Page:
Interest Rate Forecast to End of 2019
Last week, we discussed the value of understanding interest rates and the consequences of interest rate changes to your lives. This week, we offer you our quarterly analysis of interest rate forecasts provided by leading financial institutions in Canada and translate these into mortgage rate forecasts. We provide a 2-year forecast to help you decide whether to lock in your mortgage rates or leave them floating.
There have been some minor updates to interest rate forecasts since our last review of rates in March. The overall trend remains upwards, with little debate over how large the rise will be in the next 6 months and but there is more uncertainty in the long run.
Why do we look at Bank Rate forecasts?
Variable and adjustable mortgage rates are tied to the Bank Rate (the rate at which banks can borrow from the Bank of Canada).
Central 1 were the sole forecast of the 8 we track with any significant change, their projection for the end of 2019 has dropped from 2.25% to 1.90%.
By the end of 2018, a majority of economists expect at least two more rate increases. RBC and National Bank earlier this year were predicting 3 increases but lowered their forecast after rates did not increase at the end of May.
The prime mortgage rate will rise with increased interest rates, so expect variable and adjustable mortgage rates to rise 1% by the end of 2019.
5-Year Fixed Mortgage Rate
5-year government bonds and 5-year mortgage rates move together so one is an ideal guide for the other.
There have been no dramatic changes in the government bond forecasts within the group of 5 institutions we follow. However, both RBC and BMO dropped their peak rates. Interestingly, RBC now project rates to peak in early 2019 at 2.80% and sink to 2.65% by the end of 2019 (The gold trend line on the chart below).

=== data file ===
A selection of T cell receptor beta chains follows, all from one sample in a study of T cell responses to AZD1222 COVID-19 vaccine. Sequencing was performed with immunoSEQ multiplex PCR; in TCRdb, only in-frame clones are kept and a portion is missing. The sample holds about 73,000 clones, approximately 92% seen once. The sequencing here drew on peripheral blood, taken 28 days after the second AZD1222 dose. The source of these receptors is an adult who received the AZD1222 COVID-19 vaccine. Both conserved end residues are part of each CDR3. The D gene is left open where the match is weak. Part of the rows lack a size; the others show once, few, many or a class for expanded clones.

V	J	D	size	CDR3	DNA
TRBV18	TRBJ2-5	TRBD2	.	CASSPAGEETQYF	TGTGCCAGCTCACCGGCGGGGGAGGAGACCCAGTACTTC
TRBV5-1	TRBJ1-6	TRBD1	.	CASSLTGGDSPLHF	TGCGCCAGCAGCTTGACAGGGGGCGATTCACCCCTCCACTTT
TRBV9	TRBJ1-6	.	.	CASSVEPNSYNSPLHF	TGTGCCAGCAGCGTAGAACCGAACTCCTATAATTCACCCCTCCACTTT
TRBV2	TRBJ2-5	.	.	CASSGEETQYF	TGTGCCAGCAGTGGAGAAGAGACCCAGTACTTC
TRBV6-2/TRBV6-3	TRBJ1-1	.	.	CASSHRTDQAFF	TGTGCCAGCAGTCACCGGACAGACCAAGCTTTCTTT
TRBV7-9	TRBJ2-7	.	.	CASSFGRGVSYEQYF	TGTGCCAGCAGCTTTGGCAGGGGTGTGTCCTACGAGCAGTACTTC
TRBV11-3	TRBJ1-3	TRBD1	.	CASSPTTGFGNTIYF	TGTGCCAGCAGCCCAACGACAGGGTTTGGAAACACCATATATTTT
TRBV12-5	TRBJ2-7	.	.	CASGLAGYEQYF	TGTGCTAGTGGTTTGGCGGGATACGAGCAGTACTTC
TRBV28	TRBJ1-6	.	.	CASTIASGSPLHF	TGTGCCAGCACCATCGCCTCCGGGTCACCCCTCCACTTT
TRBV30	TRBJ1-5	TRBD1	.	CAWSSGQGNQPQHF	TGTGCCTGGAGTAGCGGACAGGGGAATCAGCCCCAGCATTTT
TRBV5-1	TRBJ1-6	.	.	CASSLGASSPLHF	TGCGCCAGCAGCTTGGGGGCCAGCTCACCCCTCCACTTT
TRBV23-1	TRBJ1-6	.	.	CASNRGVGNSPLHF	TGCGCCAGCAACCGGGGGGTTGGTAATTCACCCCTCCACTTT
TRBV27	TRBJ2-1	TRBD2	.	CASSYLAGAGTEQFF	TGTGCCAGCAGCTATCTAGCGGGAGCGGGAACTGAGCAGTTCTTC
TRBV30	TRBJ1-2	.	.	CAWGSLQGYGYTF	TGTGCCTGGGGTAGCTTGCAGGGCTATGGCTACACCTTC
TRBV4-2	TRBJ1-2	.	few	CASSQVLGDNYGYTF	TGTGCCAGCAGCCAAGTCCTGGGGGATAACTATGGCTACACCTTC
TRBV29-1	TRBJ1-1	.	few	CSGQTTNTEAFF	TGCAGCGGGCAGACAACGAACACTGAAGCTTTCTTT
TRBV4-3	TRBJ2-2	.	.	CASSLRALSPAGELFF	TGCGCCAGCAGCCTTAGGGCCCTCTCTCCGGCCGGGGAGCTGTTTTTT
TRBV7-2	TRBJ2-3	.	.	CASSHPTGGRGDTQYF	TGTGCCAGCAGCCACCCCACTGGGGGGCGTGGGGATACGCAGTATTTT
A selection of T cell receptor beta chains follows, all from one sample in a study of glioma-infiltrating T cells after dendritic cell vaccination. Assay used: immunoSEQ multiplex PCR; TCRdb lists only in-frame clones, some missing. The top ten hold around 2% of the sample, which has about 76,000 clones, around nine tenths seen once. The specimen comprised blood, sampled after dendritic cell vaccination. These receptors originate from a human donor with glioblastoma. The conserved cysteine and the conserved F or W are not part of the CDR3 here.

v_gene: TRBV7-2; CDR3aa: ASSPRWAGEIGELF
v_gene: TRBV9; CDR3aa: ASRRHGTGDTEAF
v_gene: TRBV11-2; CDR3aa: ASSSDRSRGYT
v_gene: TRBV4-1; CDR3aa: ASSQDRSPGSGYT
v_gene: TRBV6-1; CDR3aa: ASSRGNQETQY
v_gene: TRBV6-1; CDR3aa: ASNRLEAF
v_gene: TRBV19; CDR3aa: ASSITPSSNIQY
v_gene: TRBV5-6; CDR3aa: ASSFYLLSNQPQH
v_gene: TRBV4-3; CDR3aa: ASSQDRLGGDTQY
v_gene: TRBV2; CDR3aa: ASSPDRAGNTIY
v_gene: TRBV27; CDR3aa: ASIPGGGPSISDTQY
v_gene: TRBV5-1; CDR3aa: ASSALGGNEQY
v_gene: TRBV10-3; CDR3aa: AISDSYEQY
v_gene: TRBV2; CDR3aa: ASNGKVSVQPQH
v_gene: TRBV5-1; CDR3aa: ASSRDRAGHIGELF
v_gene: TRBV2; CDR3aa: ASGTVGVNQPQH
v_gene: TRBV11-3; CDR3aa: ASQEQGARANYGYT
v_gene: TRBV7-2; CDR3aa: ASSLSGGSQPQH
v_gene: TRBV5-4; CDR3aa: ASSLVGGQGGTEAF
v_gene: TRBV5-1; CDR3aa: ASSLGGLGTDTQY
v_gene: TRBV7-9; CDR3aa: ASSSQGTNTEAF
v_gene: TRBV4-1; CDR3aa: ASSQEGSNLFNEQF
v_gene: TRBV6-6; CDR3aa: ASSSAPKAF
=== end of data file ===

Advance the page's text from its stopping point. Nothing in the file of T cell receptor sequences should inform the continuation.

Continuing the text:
RBC’s unique prediction is one we are playing close attention to. There is a number of factors that influence bond yields which includes private sector saving, economic prospects, interest rates, and inflation. We can infer from the RBC forecast that they expect increased inflation, interest rates, and strong economic growth in the short term. The decline after early 2019 is of more interest. With interest rates predicted to rise (a factor that usually signals upward movement of bond yields), the predicted decline in bond yields would likely be due to a combination of decreased inflation and weakened prospects for economic growth. This predicted drop could even be signaling a recession to come, though it is difficult for us to be certain of this.
We reached out to RBC to try to better understand their prediction. Josh Nye, RBC economist, explained that they expect the BoC to pause the rate increases by 2020 to stay below the 2.5%-3.5% ‘neutral rate’*. They argue that 5-year bond rate will begin to drop because Canadian yields will ‘overshoot’ as the BoC reaches the rate increase pause.
Regardless, of differences in opinion over when rates will peak, all forecasters predict the 5-year rate will be more than ½% higher at the end of 2019.
Based on these forecasts, you will see that locking in today’s 3.50% 5-year mortgage rate will start benefiting you in 2019 if variable rates climb to 3.65%.
If you are inclined toward a fixed rate mortgage, our advice is to speak to a Mortgage Broker as early as possible to lock in a rate. You can lock in a rate up to 120 days before closing on a home sale or the renewal of your mortgage.
Mortgage Rate Forecast
|Rate||Dec 2016||Dec 2017||Today Jun 2018||Dec 2018||Dec 2019|
|5 Year Variable Mortgage Rate||1.90%||2.60%||2.65%||3.15%||3.65%|
|5 Year Fixed Mortgage Rate||2.49%||3.25%||3.50%||3.80%||4.15%|
|5 Year Fixed Mortgage Qualifying Rate1||2.49%||3.25%||5.50%||5.75%||6.15%|
*Neutral Rate - The neutral interest rate of 2.5%-3.5% is appropriate when real GDP is growing around its target rate of 2%, and inflation is stable around 2%. Similar to when you’re cruising on the highway, neither accelerating or decelerating, with your foot just enough on the gas to keep a constant speed.